Foreign portfolio investors (FPIs) have invested more than Rs 2,400 crore in the domestic equity markets in the first week of October 2022, as per National Securities Depository Ltd (NSDL) data.
The share of FPIs in the total cash market turnover on Indian stock exchanges was about 15% in 2010-11, which slipped to 12% in 2021-22. Currently, FPIs own one-fifth of Indian stocks and almost 40% of the free-float market cap.
So, who are these FPIs? First, let’s understand the term foreign portfolio investments, which relates to financial assets possessed by investors in a different country or outside India. Individuals or entities who invest in foreign portfolios are referred to as FPIs.
In India, FPIs are registered overseas investor groups, these include foreign institutional investors (FIIs) and qualified foreign investors (QFIs). Market regulator Securities and Exchange Board of India (Sebi) sets the framework for FPIs, who are permitted to invest in various categories of financial assets such as listed equities, corporate debt, government securities and units of mutual funds, among others.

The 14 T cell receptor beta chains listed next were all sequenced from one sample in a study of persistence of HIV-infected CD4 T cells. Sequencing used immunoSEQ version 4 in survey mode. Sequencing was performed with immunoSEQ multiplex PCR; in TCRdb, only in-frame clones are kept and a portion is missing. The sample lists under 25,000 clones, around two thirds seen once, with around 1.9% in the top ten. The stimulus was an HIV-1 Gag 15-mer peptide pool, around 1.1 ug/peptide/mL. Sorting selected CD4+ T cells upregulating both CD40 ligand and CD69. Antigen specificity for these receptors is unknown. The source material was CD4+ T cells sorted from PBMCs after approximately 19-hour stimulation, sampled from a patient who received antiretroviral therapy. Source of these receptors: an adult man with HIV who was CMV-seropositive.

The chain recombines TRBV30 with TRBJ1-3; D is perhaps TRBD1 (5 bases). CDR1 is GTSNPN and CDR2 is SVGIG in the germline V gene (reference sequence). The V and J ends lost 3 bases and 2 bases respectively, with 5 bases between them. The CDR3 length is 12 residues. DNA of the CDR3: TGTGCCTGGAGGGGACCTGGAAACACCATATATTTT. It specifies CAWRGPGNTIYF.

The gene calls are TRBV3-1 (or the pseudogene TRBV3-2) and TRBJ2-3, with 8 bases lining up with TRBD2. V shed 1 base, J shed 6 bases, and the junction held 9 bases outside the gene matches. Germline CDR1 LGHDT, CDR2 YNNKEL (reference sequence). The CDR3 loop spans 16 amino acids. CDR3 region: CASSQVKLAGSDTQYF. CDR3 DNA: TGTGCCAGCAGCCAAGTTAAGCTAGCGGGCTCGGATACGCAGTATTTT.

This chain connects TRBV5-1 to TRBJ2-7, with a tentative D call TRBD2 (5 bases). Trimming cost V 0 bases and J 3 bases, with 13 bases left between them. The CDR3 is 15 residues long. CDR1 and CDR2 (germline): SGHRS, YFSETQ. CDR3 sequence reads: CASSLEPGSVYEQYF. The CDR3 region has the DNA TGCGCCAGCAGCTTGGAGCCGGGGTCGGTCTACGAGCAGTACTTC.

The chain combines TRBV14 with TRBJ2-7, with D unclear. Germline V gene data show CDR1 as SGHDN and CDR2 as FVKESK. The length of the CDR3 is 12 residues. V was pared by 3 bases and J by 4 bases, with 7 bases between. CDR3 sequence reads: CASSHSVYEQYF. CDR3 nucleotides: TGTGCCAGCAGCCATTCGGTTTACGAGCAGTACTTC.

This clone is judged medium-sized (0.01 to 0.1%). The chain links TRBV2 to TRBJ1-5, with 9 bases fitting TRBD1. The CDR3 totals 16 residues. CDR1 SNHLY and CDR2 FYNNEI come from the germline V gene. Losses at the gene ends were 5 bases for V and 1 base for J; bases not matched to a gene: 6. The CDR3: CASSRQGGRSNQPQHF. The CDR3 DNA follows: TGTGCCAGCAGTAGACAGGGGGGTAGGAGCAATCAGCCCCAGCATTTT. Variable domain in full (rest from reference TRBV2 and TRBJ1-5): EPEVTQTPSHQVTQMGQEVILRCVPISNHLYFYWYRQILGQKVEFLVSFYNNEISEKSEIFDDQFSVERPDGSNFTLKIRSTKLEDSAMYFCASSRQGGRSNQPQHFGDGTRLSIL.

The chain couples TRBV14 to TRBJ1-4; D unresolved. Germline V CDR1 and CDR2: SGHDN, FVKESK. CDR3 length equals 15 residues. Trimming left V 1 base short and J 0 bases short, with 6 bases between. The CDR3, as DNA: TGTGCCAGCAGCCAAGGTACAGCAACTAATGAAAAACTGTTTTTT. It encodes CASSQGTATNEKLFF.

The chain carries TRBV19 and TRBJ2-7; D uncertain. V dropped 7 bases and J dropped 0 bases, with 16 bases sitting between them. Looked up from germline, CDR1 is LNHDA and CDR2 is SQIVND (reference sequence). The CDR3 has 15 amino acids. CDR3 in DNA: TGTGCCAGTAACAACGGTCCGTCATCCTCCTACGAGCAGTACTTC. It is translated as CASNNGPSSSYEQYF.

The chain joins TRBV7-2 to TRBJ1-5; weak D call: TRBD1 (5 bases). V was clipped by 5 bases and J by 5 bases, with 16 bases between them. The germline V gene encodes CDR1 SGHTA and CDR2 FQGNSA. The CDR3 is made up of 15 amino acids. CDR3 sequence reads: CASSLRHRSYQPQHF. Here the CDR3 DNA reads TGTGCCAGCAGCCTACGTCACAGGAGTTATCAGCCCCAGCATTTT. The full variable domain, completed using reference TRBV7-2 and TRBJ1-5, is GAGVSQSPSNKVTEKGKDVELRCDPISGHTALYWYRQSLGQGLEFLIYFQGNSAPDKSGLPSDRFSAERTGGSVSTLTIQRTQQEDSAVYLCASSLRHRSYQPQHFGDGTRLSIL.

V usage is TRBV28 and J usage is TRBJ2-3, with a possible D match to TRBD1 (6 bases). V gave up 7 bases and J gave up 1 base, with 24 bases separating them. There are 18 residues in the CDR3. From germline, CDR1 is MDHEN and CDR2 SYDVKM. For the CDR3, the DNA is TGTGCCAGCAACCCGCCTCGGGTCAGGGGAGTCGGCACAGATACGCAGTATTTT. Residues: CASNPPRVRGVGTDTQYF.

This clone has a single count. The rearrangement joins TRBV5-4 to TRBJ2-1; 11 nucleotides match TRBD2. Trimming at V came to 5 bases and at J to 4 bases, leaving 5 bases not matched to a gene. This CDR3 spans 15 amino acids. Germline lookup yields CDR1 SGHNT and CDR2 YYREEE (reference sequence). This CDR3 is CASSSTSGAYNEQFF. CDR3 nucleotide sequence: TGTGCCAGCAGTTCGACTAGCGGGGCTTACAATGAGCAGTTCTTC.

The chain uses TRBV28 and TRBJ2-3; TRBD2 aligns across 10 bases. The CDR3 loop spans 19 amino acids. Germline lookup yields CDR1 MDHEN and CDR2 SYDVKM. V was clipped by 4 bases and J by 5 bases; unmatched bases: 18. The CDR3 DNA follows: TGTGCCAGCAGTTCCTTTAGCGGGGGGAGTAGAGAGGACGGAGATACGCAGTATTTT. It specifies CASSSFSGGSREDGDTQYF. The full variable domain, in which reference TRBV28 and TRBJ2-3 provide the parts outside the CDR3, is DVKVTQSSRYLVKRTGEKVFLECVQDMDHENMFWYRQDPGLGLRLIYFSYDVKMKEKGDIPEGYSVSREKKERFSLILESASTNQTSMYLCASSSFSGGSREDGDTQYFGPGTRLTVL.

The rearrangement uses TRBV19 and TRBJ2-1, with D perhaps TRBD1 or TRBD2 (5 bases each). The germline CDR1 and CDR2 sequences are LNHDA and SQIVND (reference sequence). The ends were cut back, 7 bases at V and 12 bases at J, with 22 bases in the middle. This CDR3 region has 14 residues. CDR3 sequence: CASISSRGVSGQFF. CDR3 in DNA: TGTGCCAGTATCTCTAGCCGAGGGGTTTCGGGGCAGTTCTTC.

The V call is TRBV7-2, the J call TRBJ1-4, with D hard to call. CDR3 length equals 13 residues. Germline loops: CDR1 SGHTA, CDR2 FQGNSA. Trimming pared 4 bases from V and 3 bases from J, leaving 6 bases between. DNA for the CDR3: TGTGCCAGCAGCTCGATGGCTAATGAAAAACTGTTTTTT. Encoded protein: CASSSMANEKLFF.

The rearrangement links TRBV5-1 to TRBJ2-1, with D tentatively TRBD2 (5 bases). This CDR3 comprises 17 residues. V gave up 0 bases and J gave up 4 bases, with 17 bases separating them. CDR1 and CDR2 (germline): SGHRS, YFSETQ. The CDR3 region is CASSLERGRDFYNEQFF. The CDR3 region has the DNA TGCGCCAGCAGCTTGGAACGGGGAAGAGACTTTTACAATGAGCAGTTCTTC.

Typically, FPIs would include central banks, sovereign wealth funds, mutual funds, insurance and reinsurance companies, pension funds, corporate bodies, trusts and high net-worth individuals.
In 1992, the policy regime for foreign portfolio investments in India kickstarted. FIIs, who are currently referred to as FPIs from January 2014 onwards, were allowed to invest in domestic equities. Furthermore, in 1995, they were allowed access to the corporate debt market and subsequently in G-secs in1997.
Overall, since 1993 onwards, FPIs have invested close to US$ 190.8 billion in Indian equities.
Rajiv is an independent editorial consultant for the last decade. Prior to this, he worked as a full-time journalist associated with various prominent print media houses. In his spare time, he loves to paint on canvas.